These unfortunately self-despising words, these words of a Blackacidal nature, where written in the book entitled, “Our Kind of People” by Lawrence Otis Graham. As we look at these words, and dissect each and every sentence for the purpose of understanding, we must, I quote my Self, WE MUST, be ever mindful of the tone with which the author writes them, the contradictions laden therein, as well as the intention of the author to prescribe a thinking pattern for those who wish to partake in the Blackacidal caste system of the Global Western Domination. The author, writer Graham, explains to us that during the time of 1968, the same year the Dr. Martin Luther King, Jr. was assassinated, the same year that Blacks sought to seek justice beyond policy writing and allowing their wives to be bitten by dogs and levitated by water hoses, his Great-grandmother, I take fault here, his proudly blue-veined grand-mother was totally satisfied with the conditions that gave rise to the zeitgeist. As we witness the white terrorism of the United States brewing over like a pot of tea being prepared by an inebriated chef oscillating in and out of consciousness, we must ask ourselves who are those among us that think like this. If the tumultuous 1960s could produce such numbed minds, I like to call them numbed skulls, then we must accept that during more tepid times more of this thinking has abounded. Who are the Black Elite? Who are the Elitist committing Blackacide in our very midst? Who are they whose thoughts are like hollow point tips loaded into a chamber of a gun off safety aimed at your sons and daughters? Who is thinking the very thought that Louis Farrakhan was thinking when he describes himself “creating an atmosphere of murder”? Who are those that through socialization cannot part with the thought that a poor man, a once imprisoned man was their teacher and had decided move beyond his own teacher? Who are those that through socialization can’t stand to listen to a Black person being culturally black because they possibly weren’t enculturate into the more commonly Blacktastic creative and rhythmical expressions? Is it truly an argument against the monolithic culture of Blacks? Or is it really simply a disdain for Black culture in pursuit of advantages being dropped like crumbs from the table of white America?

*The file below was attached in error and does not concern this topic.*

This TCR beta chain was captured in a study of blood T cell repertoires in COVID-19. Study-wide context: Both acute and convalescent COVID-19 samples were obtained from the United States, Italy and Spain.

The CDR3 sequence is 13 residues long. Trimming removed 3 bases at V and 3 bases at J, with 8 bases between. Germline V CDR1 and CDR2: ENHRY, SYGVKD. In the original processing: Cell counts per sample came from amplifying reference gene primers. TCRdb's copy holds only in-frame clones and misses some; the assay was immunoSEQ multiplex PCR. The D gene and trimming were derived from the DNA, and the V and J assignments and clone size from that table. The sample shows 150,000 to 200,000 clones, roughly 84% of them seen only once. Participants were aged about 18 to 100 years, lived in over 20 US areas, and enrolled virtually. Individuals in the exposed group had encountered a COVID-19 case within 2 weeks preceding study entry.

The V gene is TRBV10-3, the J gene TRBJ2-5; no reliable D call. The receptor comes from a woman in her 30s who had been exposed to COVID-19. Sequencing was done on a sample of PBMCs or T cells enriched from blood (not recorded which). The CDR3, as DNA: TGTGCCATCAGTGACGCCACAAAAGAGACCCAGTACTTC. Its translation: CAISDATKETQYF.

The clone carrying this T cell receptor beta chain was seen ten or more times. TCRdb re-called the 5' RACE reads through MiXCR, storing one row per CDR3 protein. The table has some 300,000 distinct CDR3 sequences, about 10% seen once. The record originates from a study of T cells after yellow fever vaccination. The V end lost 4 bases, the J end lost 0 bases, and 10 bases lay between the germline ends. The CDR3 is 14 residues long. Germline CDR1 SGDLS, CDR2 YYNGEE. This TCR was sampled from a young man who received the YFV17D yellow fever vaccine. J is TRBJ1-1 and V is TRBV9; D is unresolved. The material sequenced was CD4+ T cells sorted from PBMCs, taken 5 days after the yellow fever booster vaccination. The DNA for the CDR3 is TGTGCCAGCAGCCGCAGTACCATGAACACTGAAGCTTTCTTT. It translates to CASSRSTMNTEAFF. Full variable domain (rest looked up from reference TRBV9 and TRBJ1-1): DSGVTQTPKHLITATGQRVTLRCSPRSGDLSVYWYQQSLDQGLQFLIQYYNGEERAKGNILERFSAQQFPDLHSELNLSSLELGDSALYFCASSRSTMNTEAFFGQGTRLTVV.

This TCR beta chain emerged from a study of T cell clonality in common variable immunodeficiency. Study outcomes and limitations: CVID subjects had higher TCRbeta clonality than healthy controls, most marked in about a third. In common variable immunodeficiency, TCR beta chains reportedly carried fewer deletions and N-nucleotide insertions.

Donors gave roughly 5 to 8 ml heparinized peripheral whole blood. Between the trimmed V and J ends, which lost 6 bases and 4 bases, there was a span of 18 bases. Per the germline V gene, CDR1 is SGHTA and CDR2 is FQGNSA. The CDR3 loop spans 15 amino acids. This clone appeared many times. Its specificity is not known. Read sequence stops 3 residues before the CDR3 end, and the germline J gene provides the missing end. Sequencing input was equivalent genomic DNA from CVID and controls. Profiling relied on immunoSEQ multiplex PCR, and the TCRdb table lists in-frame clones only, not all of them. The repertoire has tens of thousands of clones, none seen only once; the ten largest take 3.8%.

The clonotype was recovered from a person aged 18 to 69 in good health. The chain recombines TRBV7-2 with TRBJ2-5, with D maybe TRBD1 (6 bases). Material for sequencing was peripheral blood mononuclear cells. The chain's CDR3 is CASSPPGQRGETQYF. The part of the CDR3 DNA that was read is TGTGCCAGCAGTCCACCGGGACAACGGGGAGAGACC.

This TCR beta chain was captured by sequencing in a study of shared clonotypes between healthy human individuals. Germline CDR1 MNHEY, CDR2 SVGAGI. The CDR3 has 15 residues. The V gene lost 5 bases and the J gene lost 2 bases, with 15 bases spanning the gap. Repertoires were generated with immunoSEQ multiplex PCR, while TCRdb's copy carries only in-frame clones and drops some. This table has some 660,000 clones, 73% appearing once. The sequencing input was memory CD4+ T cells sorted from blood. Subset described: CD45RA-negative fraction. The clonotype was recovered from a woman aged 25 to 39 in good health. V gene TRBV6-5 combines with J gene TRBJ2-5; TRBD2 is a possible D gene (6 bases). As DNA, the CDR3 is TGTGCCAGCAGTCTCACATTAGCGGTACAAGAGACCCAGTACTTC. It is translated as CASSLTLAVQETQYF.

The writer Graham explains to us that in his mind there have always been two separate but distinct Black Americas: one elite, and one not elite. I ask those that are reading this to decide: which one do you belong to? How can you tell? Are you attempting to break into that world of antipathetic souls unable to muster a feeling for, not the Black Panthers, but the Civil Rights Leaders? Let me know please.